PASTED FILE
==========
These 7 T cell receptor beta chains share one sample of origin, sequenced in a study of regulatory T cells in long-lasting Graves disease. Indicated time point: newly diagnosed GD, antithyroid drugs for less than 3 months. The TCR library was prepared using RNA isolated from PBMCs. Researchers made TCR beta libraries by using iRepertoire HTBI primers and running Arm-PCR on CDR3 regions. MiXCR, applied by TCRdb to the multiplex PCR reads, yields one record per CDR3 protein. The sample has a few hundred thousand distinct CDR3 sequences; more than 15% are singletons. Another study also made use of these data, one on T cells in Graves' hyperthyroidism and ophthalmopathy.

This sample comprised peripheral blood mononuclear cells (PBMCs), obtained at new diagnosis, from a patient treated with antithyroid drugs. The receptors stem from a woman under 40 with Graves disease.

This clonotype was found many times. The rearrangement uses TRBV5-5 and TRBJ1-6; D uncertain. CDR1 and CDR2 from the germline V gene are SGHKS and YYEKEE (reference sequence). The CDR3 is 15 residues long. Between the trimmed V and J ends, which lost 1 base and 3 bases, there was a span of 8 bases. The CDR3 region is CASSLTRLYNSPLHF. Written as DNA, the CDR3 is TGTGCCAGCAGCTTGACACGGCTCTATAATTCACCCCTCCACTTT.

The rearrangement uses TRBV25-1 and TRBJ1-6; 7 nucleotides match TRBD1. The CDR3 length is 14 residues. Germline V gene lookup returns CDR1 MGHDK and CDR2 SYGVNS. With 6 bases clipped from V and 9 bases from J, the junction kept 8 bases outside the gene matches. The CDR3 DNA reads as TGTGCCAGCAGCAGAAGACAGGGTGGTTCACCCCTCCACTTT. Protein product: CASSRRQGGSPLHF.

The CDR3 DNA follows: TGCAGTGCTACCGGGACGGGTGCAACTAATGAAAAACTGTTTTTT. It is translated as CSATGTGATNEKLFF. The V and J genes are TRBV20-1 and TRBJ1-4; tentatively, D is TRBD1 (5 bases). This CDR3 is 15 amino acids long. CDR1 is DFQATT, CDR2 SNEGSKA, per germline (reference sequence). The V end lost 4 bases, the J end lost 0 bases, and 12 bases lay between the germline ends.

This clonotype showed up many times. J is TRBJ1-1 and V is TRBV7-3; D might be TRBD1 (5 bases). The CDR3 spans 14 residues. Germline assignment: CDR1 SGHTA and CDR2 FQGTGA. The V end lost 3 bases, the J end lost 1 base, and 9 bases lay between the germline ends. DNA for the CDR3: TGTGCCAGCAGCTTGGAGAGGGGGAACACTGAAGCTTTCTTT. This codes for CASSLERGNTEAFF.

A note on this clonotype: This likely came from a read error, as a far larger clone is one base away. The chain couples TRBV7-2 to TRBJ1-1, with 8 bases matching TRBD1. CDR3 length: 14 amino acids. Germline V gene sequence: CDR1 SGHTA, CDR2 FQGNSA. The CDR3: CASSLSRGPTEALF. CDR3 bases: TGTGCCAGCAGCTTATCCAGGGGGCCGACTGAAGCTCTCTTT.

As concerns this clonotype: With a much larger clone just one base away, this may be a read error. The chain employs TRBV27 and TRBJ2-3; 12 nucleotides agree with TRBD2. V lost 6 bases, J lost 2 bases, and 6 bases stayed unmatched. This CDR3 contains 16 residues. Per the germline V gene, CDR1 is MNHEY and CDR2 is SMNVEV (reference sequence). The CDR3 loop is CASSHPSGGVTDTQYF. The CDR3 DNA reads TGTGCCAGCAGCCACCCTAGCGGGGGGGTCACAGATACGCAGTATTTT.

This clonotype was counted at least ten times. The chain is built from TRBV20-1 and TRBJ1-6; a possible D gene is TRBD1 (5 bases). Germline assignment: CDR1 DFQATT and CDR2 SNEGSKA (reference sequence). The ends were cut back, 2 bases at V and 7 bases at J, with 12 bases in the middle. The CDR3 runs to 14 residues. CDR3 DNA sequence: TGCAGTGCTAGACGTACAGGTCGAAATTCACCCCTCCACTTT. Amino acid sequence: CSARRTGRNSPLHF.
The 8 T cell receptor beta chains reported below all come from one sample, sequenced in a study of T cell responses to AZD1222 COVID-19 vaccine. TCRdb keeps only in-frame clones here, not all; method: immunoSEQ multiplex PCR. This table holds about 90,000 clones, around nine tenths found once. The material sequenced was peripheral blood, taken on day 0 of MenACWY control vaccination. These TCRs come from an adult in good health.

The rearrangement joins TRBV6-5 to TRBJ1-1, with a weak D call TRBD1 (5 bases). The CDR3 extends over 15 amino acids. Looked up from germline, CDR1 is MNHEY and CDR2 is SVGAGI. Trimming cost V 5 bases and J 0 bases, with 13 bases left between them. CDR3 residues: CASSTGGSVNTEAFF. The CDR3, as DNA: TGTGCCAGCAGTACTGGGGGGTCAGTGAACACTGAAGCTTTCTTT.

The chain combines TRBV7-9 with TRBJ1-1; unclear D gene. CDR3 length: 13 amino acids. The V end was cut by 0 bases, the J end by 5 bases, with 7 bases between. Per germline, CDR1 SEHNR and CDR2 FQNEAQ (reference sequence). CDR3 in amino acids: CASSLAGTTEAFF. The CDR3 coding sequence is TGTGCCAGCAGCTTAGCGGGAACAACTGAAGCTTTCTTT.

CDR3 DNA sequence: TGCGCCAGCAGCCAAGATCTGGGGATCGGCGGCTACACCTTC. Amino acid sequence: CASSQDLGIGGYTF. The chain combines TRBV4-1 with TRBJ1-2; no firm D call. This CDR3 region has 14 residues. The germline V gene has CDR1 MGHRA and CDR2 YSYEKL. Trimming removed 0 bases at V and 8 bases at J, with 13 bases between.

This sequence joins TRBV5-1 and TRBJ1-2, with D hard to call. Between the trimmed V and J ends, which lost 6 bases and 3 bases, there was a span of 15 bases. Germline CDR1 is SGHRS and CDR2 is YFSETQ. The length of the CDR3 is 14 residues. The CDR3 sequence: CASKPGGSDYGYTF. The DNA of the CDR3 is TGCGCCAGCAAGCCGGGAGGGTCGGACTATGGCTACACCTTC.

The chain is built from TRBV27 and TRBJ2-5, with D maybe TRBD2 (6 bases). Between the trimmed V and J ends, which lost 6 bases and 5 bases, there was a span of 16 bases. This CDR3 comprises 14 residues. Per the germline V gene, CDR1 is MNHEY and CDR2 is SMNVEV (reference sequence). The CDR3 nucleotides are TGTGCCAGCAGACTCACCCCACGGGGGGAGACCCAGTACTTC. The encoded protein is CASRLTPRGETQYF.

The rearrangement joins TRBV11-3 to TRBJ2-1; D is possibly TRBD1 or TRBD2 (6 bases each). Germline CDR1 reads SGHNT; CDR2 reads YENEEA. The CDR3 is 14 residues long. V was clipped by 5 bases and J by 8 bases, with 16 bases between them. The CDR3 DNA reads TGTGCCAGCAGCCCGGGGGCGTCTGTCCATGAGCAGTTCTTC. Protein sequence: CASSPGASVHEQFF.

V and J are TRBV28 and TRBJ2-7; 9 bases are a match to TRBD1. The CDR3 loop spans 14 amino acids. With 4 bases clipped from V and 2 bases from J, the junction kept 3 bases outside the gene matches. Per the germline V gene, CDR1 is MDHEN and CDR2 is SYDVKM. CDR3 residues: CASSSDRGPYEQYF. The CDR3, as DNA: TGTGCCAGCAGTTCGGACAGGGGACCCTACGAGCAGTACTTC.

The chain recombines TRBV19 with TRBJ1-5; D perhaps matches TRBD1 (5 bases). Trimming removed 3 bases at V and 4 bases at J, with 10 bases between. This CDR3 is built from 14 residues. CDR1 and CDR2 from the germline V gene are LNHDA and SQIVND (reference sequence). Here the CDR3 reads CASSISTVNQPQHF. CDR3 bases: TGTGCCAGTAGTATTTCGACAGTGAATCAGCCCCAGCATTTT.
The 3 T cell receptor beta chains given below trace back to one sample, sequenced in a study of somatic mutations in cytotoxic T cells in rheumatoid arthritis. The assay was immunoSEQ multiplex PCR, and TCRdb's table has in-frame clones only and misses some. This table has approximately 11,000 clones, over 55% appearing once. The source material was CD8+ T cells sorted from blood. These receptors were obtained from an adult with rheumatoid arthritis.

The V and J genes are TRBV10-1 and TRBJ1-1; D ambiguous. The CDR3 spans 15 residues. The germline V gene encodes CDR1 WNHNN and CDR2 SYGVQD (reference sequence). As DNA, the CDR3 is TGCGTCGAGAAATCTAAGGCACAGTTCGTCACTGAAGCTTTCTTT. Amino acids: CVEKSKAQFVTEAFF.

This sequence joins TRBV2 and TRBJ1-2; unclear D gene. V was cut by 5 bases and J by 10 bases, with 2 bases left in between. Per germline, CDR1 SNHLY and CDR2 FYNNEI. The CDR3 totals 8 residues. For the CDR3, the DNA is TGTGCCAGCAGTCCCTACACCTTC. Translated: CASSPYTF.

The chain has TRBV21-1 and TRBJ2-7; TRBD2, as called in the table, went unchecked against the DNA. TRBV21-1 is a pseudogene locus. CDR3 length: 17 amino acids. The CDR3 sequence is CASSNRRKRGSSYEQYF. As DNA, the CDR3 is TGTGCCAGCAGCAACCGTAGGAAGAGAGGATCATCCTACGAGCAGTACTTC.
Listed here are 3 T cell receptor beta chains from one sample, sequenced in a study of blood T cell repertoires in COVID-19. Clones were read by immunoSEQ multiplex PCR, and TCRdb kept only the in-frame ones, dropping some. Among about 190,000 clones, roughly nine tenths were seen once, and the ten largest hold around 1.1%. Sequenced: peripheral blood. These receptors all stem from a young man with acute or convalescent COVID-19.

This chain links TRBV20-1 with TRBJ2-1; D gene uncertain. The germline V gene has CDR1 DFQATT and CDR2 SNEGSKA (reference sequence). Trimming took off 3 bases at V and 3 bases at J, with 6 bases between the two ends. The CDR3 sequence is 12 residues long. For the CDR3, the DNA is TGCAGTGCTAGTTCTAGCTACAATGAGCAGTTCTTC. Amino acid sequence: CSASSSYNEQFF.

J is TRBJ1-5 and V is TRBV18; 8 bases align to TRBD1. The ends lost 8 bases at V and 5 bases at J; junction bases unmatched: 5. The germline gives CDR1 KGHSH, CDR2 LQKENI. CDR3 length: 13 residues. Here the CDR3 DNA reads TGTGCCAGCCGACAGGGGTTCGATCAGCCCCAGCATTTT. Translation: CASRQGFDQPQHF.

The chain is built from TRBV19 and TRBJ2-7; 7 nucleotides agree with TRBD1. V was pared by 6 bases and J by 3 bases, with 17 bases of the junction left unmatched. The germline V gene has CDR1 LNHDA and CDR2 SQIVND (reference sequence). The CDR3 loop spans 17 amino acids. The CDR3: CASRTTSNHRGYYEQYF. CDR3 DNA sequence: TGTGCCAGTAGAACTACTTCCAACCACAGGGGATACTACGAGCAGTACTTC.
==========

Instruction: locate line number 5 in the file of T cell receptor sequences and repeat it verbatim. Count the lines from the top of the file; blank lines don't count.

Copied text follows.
The CDR3 DNA follows: TGCAGTGCTACCGGGACGGGTGCAACTAATGAAAAACTGTTTTTT. It is translated as CSATGTGATNEKLFF. The V and J genes are TRBV20-1 and TRBJ1-4; tentatively, D is TRBD1 (5 bases). This CDR3 is 15 amino acids long. CDR1 is DFQATT, CDR2 SNEGSKA, per germline (reference sequence). The V end lost 4 bases, the J end lost 0 bases, and 12 bases lay between the germline ends.